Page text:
Counseling Today, From the President

From the President: When a career path blazes a trail

Gerard Lawson August 31, 2017

Gerard Lawson, ACA’s 66th president

Many counselors do not know Carol Bobby personally, but her work has influenced the work of almost every practicing counselor today. Carol began serving as the CEO of the Council for Accreditation of Counseling & Related Educational Programs (CACREP) in 1987 and has helped guide that organization, and the counseling profession, through times of incredible growth. Carol’s steady hand on the rudder has often helped the profession navigate difficult times too. After 30 years of leadership at CACREP, Carol has recently retired, and that is worth noting for a few reasons.

National standards for preparation are one of the hallmarks of a profession, along with a professional association (e.g., ACA and its divisions, Chi Sigma Iota), its own body of research and literature, credentialing (e.g., the national certified counselor credential and licensure) and a code of ethics. Each of these parts is required to make a profession more than simply an occupation.

The national standards for counselor preparation that CACREP has established are a central part of why counselors enjoy the recognition that we do today, regardless of whether you attended a CACREP-accredited program. Our ability to describe the high standards for counselor preparation allowed us to secure licensure in all 50 states. When Carol took the reins at CACREP, only 18 states had a license for counselors to practice independently. CACREP Standards have also allowed counselors to increase their work with TRICARE, the Department of Veterans Affairs and other federal programs. Perhaps most impressively, the professionalization of what it means to be a counselor has evolved because of groups such as ACA, the National Board for Certified Counselors, Chi Sigma Iota and CACREP, and Carol has always been a champion for working together to represent our profession.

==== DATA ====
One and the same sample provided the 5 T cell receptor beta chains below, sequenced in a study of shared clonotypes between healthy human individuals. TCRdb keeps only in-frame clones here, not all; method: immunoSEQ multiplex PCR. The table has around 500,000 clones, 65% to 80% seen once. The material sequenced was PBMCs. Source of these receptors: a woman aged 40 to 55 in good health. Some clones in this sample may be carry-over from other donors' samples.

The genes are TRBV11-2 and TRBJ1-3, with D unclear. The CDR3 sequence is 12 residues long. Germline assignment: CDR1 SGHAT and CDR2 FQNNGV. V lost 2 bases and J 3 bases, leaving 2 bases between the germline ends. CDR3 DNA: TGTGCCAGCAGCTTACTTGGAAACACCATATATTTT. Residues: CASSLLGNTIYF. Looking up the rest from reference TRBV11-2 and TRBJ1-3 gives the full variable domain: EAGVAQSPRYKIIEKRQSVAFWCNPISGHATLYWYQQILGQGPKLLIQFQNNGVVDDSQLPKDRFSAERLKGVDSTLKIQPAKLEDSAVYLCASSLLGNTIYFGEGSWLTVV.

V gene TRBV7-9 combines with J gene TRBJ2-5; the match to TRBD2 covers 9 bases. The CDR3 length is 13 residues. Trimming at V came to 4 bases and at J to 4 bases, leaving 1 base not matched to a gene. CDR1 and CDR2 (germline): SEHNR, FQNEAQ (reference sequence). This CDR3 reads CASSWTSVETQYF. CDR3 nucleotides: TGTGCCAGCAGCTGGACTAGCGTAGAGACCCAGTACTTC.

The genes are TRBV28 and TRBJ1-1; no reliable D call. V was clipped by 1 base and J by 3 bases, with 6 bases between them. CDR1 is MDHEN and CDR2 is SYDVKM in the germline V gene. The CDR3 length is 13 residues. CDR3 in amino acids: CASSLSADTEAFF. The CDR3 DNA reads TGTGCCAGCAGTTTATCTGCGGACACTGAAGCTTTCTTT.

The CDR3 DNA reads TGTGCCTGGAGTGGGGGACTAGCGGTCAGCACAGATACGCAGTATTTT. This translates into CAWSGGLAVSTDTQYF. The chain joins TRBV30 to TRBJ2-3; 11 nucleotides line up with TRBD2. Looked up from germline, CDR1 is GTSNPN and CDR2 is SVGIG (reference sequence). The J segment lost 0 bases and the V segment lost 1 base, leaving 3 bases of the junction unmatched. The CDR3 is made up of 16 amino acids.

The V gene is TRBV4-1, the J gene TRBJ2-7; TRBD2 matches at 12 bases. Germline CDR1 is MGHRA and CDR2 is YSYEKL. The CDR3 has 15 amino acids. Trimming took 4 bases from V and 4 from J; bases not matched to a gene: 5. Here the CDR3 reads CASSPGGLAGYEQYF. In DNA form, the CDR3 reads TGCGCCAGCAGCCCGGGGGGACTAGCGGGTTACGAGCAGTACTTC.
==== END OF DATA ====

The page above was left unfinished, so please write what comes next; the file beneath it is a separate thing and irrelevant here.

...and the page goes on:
Carol’s humility will cause her to recognize, correctly, that she has worked with incredibly talented staff members, board members, reviewers and visiting teams over the years to accomplish the things that CACREP has achieved. Someone had to blaze the trail that would move CACREP and the counseling profession forward, however, and Carol helped us find that path. She will also tell you that she never believed, as she was completing her dissertation, that she would get this job with CACREP. But as is the case with so many of us, when we find our career calling and allow opportunities to unfold in front of us, good things usually happen. So, as much as I am compelled to stop and recognize the career of one remarkable counselor, I am also intrigued by the career journeys that are being started by other individuals every day.

In 2016, CACREP-accredited programs graduated 12,824 new counselors (according to CACREP’s annual report). Every day, new counselors join the profession, filled with passion for the work they were called to do and new knowledge about the best practices for helping people. Most have absolutely no idea where their career will ultimately take them. Sometimes that first step on their career path leads to a school, where they will change kids’ lives every day. Or to a community mental health center, where they will advocate for clients in need. Or toward helping other people find the career paths that would be most rewarding for them. Those journeys start every day, and someday when we look back on those careers, we will see how each counselor helped to make the world a better place.

Whether just beginning your career or looking back with pride on a career well spent, we would all do well to reflect on the message that Carol Bobby has shared over the years. Be proud of the work that you do and your identity as a counselor, because no one else can do what you do, and you make a difference every day.

 

 

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